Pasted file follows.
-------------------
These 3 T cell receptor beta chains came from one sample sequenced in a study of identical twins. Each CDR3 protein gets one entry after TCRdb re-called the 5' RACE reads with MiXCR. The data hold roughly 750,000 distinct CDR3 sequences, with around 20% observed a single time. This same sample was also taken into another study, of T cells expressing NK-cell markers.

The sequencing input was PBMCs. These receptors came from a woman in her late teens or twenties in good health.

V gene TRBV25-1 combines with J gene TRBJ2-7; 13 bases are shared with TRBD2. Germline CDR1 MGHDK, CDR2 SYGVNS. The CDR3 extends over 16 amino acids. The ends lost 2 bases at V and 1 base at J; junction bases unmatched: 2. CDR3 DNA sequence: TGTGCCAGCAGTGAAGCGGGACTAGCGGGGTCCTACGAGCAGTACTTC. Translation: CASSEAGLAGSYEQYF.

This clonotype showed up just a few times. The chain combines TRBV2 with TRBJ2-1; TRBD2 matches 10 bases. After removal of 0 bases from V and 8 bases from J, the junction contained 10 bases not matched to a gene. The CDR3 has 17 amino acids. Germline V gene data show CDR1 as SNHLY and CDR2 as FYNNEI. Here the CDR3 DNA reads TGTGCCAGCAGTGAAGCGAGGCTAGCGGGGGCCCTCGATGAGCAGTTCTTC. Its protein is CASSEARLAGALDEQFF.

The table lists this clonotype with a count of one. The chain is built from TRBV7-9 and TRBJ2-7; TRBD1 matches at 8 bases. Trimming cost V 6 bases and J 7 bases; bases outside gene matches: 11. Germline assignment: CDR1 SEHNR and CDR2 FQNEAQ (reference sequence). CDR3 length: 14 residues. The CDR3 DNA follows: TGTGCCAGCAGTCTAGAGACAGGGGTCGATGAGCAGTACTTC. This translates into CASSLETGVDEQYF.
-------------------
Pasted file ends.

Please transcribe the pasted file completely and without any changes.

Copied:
These 3 T cell receptor beta chains came from one sample sequenced in a study of identical twins. Each CDR3 protein gets one entry after TCRdb re-called the 5' RACE reads with MiXCR. The data hold roughly 750,000 distinct CDR3 sequences, with around 20% observed a single time. This same sample was also taken into another study, of T cells expressing NK-cell markers.

The sequencing input was PBMCs. These receptors came from a woman in her late teens or twenties in good health.

V gene TRBV25-1 combines with J gene TRBJ2-7; 13 bases are shared with TRBD2. Germline CDR1 MGHDK, CDR2 SYGVNS. The CDR3 extends over 16 amino acids. The ends lost 2 bases at V and 1 base at J; junction bases unmatched: 2. CDR3 DNA sequence: TGTGCCAGCAGTGAAGCGGGACTAGCGGGGTCCTACGAGCAGTACTTC. Translation: CASSEAGLAGSYEQYF.

This clonotype showed up just a few times. The chain combines TRBV2 with TRBJ2-1; TRBD2 matches 10 bases. After removal of 0 bases from V and 8 bases from J, the junction contained 10 bases not matched to a gene. The CDR3 has 17 amino acids. Germline V gene data show CDR1 as SNHLY and CDR2 as FYNNEI. Here the CDR3 DNA reads TGTGCCAGCAGTGAAGCGAGGCTAGCGGGGGCCCTCGATGAGCAGTTCTTC. Its protein is CASSEARLAGALDEQFF.

The table lists this clonotype with a count of one. The chain is built from TRBV7-9 and TRBJ2-7; TRBD1 matches at 8 bases. Trimming cost V 6 bases and J 7 bases; bases outside gene matches: 11. Germline assignment: CDR1 SEHNR and CDR2 FQNEAQ (reference sequence). CDR3 length: 14 residues. The CDR3 DNA follows: TGTGCCAGCAGTCTAGAGACAGGGGTCGATGAGCAGTACTTC. This translates into CASSLETGVDEQYF.